This story is from the category Sensors
Date posted: 13/06/2010
Video game makers are about to try to convince you that fancy 3-D screens, gesture-recognition cameras and ultra-sensitive motion controllers topped with brightly glowing spheres are what you need to have a good time.
They'll do this as they try to emerge from a slump in the recession, which shocked a business long believed to be protected from, if not totally immune to, the workings of the broader economy.
Much of the industry's success this year is riding on whether Microsoft, Nintendo, Sony and game publishers are able to sway consumers toward new, maybe even pricey ways to experience games - even as free or inexpensive options on Facebook, smart phones and the iPad compete for their attention.
Beginning next week at E3, as the Electronic Entertainment Expo in Los Angeles is called, game companies will show off several new mechanisms for playing games. Among them will be Move, which is Sony's new motion controller for the PlayStation 3 and launches this fall, when it is expected to cost less than $100. A black remote with a color-changing ball on top, it builds on the success of the Nintendo Wii's popular motion-control wand, but it promises more precision. A camera called PlayStation Eye recognizes the glowing orb and uses it to track the remote's position in a 3-D space, further immersing players in the game.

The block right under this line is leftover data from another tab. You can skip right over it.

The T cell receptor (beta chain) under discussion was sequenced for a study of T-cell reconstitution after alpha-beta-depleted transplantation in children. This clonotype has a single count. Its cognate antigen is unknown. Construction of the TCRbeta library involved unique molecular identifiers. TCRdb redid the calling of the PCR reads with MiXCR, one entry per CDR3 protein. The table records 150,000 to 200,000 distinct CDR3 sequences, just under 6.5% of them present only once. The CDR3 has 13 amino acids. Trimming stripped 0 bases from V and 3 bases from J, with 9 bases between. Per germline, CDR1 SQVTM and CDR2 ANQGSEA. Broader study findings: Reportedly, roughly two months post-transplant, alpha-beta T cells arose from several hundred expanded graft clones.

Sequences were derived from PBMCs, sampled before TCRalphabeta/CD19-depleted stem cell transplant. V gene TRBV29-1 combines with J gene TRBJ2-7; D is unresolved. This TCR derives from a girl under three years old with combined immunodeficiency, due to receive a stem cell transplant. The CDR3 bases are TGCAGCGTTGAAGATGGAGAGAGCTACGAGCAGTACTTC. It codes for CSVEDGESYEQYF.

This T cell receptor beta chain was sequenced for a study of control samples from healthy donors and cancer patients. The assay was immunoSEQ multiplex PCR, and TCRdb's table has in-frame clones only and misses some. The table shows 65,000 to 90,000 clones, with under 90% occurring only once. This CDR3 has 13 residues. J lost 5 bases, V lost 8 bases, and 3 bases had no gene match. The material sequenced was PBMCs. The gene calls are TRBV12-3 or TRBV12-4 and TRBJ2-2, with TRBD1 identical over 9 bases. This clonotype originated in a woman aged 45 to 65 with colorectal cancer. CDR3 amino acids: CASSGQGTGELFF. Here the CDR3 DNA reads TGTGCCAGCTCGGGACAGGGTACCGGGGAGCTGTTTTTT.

Even so, Fidel Martinez may need a bit of convincing. The 19-year-old PlayStation 3 owner says he likes his button-filled video game controllers just fine, thank you. Walking out of New York's Nintendo World store recently after buying a wallet, Martinez said he doesn't think he'll buy Move.
"It's too weird," said Martinez. "The times I've played (motion-controlled) games has been strange. I'd rather use the old kind."
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